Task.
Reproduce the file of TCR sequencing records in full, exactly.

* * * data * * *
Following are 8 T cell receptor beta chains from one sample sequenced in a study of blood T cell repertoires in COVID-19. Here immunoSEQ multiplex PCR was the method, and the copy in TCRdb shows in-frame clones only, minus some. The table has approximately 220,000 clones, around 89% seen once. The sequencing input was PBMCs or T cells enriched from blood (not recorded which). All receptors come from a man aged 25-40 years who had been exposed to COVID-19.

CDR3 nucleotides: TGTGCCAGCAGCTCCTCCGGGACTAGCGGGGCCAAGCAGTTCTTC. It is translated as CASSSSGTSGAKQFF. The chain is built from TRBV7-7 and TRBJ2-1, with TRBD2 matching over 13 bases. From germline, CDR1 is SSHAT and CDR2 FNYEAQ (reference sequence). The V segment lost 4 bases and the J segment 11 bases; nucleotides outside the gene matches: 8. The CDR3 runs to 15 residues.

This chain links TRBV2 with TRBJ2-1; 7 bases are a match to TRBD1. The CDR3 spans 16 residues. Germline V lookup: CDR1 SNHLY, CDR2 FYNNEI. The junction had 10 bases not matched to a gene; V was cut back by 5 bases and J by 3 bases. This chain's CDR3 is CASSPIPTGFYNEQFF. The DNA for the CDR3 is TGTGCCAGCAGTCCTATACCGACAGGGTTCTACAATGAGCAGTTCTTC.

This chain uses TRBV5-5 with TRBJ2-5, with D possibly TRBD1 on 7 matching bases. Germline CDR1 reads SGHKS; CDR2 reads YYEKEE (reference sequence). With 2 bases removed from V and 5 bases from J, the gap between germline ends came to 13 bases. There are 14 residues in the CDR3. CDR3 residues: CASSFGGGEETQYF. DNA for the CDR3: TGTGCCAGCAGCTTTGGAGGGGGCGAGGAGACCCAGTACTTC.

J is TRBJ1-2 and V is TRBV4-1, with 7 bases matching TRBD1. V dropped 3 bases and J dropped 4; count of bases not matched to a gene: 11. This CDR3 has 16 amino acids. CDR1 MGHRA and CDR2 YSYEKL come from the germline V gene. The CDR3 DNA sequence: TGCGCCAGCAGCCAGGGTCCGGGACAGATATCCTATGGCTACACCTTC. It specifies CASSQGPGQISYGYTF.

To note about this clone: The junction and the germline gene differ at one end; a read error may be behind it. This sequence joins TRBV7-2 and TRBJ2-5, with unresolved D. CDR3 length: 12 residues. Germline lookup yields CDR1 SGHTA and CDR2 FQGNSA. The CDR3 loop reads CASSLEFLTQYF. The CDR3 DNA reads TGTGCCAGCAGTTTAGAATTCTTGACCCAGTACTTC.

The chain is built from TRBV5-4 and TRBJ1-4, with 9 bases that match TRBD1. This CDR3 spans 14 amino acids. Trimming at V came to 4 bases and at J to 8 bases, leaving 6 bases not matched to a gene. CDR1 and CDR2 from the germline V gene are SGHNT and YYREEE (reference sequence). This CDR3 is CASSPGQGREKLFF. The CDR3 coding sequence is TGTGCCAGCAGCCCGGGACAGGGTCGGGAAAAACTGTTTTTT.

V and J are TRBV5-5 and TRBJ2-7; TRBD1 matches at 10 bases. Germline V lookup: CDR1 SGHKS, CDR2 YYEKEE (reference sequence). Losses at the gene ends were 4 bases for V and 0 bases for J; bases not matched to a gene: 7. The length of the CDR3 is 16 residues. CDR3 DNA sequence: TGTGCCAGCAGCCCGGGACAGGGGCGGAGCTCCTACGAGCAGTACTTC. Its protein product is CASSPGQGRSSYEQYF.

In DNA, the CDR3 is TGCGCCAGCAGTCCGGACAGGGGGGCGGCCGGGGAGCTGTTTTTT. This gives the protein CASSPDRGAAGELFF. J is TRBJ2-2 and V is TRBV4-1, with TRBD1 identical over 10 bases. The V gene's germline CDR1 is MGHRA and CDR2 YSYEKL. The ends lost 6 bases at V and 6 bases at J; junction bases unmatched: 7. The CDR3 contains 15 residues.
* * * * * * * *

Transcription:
Following are 8 T cell receptor beta chains from one sample sequenced in a study of blood T cell repertoires in COVID-19. Here immunoSEQ multiplex PCR was the method, and the copy in TCRdb shows in-frame clones only, minus some. The table has approximately 220,000 clones, around 89% seen once. The sequencing input was PBMCs or T cells enriched from blood (not recorded which). All receptors come from a man aged 25-40 years who had been exposed to COVID-19.

CDR3 nucleotides: TGTGCCAGCAGCTCCTCCGGGACTAGCGGGGCCAAGCAGTTCTTC. It is translated as CASSSSGTSGAKQFF. The chain is built from TRBV7-7 and TRBJ2-1, with TRBD2 matching over 13 bases. From germline, CDR1 is SSHAT and CDR2 FNYEAQ (reference sequence). The V segment lost 4 bases and the J segment 11 bases; nucleotides outside the gene matches: 8. The CDR3 runs to 15 residues.

This chain links TRBV2 with TRBJ2-1; 7 bases are a match to TRBD1. The CDR3 spans 16 residues. Germline V lookup: CDR1 SNHLY, CDR2 FYNNEI. The junction had 10 bases not matched to a gene; V was cut back by 5 bases and J by 3 bases. This chain's CDR3 is CASSPIPTGFYNEQFF. The DNA for the CDR3 is TGTGCCAGCAGTCCTATACCGACAGGGTTCTACAATGAGCAGTTCTTC.

This chain uses TRBV5-5 with TRBJ2-5, with D possibly TRBD1 on 7 matching bases. Germline CDR1 reads SGHKS; CDR2 reads YYEKEE (reference sequence). With 2 bases removed from V and 5 bases from J, the gap between germline ends came to 13 bases. There are 14 residues in the CDR3. CDR3 residues: CASSFGGGEETQYF. DNA for the CDR3: TGTGCCAGCAGCTTTGGAGGGGGCGAGGAGACCCAGTACTTC.

J is TRBJ1-2 and V is TRBV4-1, with 7 bases matching TRBD1. V dropped 3 bases and J dropped 4; count of bases not matched to a gene: 11. This CDR3 has 16 amino acids. CDR1 MGHRA and CDR2 YSYEKL come from the germline V gene. The CDR3 DNA sequence: TGCGCCAGCAGCCAGGGTCCGGGACAGATATCCTATGGCTACACCTTC. It specifies CASSQGPGQISYGYTF.

To note about this clone: The junction and the germline gene differ at one end; a read error may be behind it. This sequence joins TRBV7-2 and TRBJ2-5, with unresolved D. CDR3 length: 12 residues. Germline lookup yields CDR1 SGHTA and CDR2 FQGNSA. The CDR3 loop reads CASSLEFLTQYF. The CDR3 DNA reads TGTGCCAGCAGTTTAGAATTCTTGACCCAGTACTTC.

The chain is built from TRBV5-4 and TRBJ1-4, with 9 bases that match TRBD1. This CDR3 spans 14 amino acids. Trimming at V came to 4 bases and at J to 8 bases, leaving 6 bases not matched to a gene. CDR1 and CDR2 from the germline V gene are SGHNT and YYREEE (reference sequence). This CDR3 is CASSPGQGREKLFF. The CDR3 coding sequence is TGTGCCAGCAGCCCGGGACAGGGTCGGGAAAAACTGTTTTTT.

V and J are TRBV5-5 and TRBJ2-7; TRBD1 matches at 10 bases. Germline V lookup: CDR1 SGHKS, CDR2 YYEKEE (reference sequence). Losses at the gene ends were 4 bases for V and 0 bases for J; bases not matched to a gene: 7. The length of the CDR3 is 16 residues. CDR3 DNA sequence: TGTGCCAGCAGCCCGGGACAGGGGCGGAGCTCCTACGAGCAGTACTTC. Its protein product is CASSPGQGRSSYEQYF.

In DNA, the CDR3 is TGCGCCAGCAGTCCGGACAGGGGGGCGGCCGGGGAGCTGTTTTTT. This gives the protein CASSPDRGAAGELFF. J is TRBJ2-2 and V is TRBV4-1, with TRBD1 identical over 10 bases. The V gene's germline CDR1 is MGHRA and CDR2 YSYEKL. The ends lost 6 bases at V and 6 bases at J; junction bases unmatched: 7. The CDR3 contains 15 residues.